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Our legislature has appointed an Interim Committee to look into problems with foster
care. This committee is a direct result of the articles published in the Denver Post about the
appalling state of our foster care system. The state of Colorado had to get a public black eye
before it would take any action on this important issue. Unfortunately, this just looks like another
dog and pony show for the benefit of stroking the public back into complacence.
I attended the first session on June 26, 2000. This featured representatives from the State
Department of Human Services and representatives from five county departments: Weld, Denver,
Mesa, Yuma, and El Paso. These representatives did not acquit themselves well. Members of any
DHS agency were unable to provide answers to the Committee’s questions. Head of the
Department, Marva Hammons, was particularly condescending with her non-responsive replies
to committee questions.
There is another meeting scheduled today, July 10, as I write this column. I’ve spoken
with the committee head, Rep. Kay Alexander, about scheduling time on the agenda for
representatives of families to make a presentation to the committee. She evidently thought I was
simply some disgruntled parent because she placated me with a comment about how the “public”
will be allowed to make comments. When I tried to explain, she brushed me off.
She didn’t get it. Funny, Rep. Dorothy Rupert appeared to get it. As I review the agenda
for today’s meeting, I see that Rep. Alexander has still refused to consider hearing from the
family. She clearly is not interested in what the children have to say about foster care. . . even
though I told her I have video tapes of children who have run away from foster homes. Demands
that representatives of the families be given an agenda item have been ignored.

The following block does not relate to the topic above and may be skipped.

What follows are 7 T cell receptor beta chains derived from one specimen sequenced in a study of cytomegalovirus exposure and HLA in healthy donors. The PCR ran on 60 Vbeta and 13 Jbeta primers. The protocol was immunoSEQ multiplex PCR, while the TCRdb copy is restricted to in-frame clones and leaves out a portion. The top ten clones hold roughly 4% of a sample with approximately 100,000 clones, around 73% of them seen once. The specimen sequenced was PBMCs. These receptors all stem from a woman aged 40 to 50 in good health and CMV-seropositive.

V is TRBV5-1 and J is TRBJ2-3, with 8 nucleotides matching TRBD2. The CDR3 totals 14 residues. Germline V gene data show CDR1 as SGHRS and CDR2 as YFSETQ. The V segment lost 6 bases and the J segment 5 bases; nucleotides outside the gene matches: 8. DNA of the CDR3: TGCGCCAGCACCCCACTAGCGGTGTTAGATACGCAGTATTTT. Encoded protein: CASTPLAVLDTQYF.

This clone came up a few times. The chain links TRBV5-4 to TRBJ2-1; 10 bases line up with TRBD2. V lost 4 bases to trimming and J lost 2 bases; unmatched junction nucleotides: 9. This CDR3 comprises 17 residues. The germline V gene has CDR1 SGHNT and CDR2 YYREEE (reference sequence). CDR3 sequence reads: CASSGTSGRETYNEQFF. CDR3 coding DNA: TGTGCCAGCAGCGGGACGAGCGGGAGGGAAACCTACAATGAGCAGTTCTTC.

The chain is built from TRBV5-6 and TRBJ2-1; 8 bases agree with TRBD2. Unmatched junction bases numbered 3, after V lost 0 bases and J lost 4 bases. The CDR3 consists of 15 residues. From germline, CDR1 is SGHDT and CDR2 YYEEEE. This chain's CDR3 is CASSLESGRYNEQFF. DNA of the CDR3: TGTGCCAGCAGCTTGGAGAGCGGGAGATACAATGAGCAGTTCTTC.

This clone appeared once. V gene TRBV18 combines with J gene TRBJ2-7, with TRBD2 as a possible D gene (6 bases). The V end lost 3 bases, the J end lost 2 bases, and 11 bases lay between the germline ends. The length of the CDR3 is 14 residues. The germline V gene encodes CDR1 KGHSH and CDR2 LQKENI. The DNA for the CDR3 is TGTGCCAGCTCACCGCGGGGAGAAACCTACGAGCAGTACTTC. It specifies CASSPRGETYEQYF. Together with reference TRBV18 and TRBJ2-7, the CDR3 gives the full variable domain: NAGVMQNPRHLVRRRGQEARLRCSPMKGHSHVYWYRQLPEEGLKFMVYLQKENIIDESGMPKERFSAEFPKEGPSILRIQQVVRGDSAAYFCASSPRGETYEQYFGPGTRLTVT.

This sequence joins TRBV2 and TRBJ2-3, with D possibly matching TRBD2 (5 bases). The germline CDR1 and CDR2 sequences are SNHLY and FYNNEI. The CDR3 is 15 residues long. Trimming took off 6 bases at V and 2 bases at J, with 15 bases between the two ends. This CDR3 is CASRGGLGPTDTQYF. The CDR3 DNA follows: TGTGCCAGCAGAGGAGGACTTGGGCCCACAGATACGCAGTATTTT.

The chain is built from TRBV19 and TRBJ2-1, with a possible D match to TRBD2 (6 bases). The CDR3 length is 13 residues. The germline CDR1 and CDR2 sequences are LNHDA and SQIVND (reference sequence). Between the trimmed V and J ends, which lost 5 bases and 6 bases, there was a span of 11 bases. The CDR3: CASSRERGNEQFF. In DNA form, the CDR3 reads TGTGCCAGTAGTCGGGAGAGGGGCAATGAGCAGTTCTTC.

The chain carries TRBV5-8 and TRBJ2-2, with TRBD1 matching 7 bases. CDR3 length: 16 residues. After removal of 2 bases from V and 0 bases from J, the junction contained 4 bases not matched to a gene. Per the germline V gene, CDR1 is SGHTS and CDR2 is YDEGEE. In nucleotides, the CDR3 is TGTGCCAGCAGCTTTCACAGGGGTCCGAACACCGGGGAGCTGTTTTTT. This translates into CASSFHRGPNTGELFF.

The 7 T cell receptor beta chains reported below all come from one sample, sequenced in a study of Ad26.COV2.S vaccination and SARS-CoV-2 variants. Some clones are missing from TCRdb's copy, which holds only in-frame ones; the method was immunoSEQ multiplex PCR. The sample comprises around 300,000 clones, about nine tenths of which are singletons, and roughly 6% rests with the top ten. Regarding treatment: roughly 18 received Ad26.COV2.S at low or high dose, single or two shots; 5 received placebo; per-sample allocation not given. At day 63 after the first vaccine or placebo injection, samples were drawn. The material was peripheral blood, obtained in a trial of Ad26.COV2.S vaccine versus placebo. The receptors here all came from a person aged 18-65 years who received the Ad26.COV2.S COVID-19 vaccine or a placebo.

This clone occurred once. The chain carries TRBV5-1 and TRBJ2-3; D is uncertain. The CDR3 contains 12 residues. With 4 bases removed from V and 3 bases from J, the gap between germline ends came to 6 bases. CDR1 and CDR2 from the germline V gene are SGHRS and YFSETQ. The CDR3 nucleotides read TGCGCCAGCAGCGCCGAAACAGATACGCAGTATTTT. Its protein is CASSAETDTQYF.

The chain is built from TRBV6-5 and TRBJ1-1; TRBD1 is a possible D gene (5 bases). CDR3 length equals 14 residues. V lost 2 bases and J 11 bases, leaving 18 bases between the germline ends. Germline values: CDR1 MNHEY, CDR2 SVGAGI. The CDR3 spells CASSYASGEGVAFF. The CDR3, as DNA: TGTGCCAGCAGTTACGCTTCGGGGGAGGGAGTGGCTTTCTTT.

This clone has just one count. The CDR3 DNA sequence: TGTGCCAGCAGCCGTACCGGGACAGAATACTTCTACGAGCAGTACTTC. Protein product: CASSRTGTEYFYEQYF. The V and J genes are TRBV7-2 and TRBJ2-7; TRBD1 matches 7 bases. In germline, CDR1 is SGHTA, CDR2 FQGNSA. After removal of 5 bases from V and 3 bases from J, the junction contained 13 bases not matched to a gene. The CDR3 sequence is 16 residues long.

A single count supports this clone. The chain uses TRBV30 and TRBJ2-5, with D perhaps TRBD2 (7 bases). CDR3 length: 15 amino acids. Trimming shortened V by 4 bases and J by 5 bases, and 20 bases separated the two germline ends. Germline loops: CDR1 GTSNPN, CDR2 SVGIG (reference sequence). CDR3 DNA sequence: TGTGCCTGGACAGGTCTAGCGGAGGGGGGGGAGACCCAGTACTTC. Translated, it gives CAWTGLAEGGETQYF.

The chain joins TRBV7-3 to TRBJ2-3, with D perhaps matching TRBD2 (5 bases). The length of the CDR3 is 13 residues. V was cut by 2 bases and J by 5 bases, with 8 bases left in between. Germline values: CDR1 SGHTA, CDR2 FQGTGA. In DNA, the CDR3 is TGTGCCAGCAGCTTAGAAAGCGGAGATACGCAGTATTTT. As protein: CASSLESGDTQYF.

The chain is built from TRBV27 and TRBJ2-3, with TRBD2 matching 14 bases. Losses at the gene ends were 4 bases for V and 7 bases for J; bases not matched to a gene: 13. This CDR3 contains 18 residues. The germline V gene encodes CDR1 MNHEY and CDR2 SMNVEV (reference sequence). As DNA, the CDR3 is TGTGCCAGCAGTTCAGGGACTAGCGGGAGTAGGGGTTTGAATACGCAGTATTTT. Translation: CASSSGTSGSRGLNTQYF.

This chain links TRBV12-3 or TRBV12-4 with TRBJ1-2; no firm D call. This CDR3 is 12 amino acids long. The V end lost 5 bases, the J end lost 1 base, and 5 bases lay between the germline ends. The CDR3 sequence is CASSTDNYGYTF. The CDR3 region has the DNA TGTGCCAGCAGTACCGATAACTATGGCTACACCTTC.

Evidently, Rep. Alexander has a social worker background. This background appears to
preclude any awareness of one simple fact: This children don’t belong to the state. They aren’t
These are our children who are placed in foster care to be abused and neglected 10 times
more often than in their own homes: State sanctioned child abuse and neglect, without
accountability or recourse. These are our children who are put in harm’s way, where 50% of the
children who die of abuse or neglect nationwide are killed by state approved foster care
providers: but were these murders are covered up by the agencies who placed the children in
those deadly homes.
As parents, we have the right to expect that if our children are going to be removed from
our homes based on an accusation of abuse or neglect, that they will be placed in a home that is
superior in safety, guidance, nurturing, and care than the home they were removed from. We
have the right to expect that our child will have his own bed to sleep in, that he won’t be place
with violent or sexually active children, that his emotional needs during the separation from his
parents will be realistically met. We have the right to expect that foster homes, group homes, and
institutions provide more help than harm to our children.
But the system is designed to perpetuate itself, not to protect abused and neglected
children. Otherwise those who derive their incomes from this system would have the answers to
the questions asked by the committee. DHS had no answers. The experts couldn’t or wouldn’t
give the responses needed to make foster care safer. I have the answers the committee is looking
for. But they evidently don’t really want any answers.
These children are OURS, Rep. Alexander. If you don’t hear from the children and the
families for more than a three minute public comment, you are not fulfilling your responsibility
to the public. I don’t mean horror stories. I mean a prepared analysis which supports our
complaints of the systemic problems surrounding foster care and our proposed solutions. If you
don’t hear from the families, then you have made a tacit admission that this isn’t about families,
it’s about perpetuating and protecting the bureaucracy. Since foster care issues affect families, if
you don’t hear from the families, Rep. Alexander, you are anti-family.
Child Protective Services agencies have had 25 years to get it right. Their expertise has
produced the devastating problems we must endure today. Perhaps it’s time to consider that the
experts are only testing their pet theories with the American family as the guinea pigs; and the
test subjects are suffering as a result.
Let’s inject some common sense and compassion into this debate. Listen to the client
families that are served by DHS and foster care. Before it’s too late. Before another child is
brutalized or killed in these so-called ‘safe’ foster homes.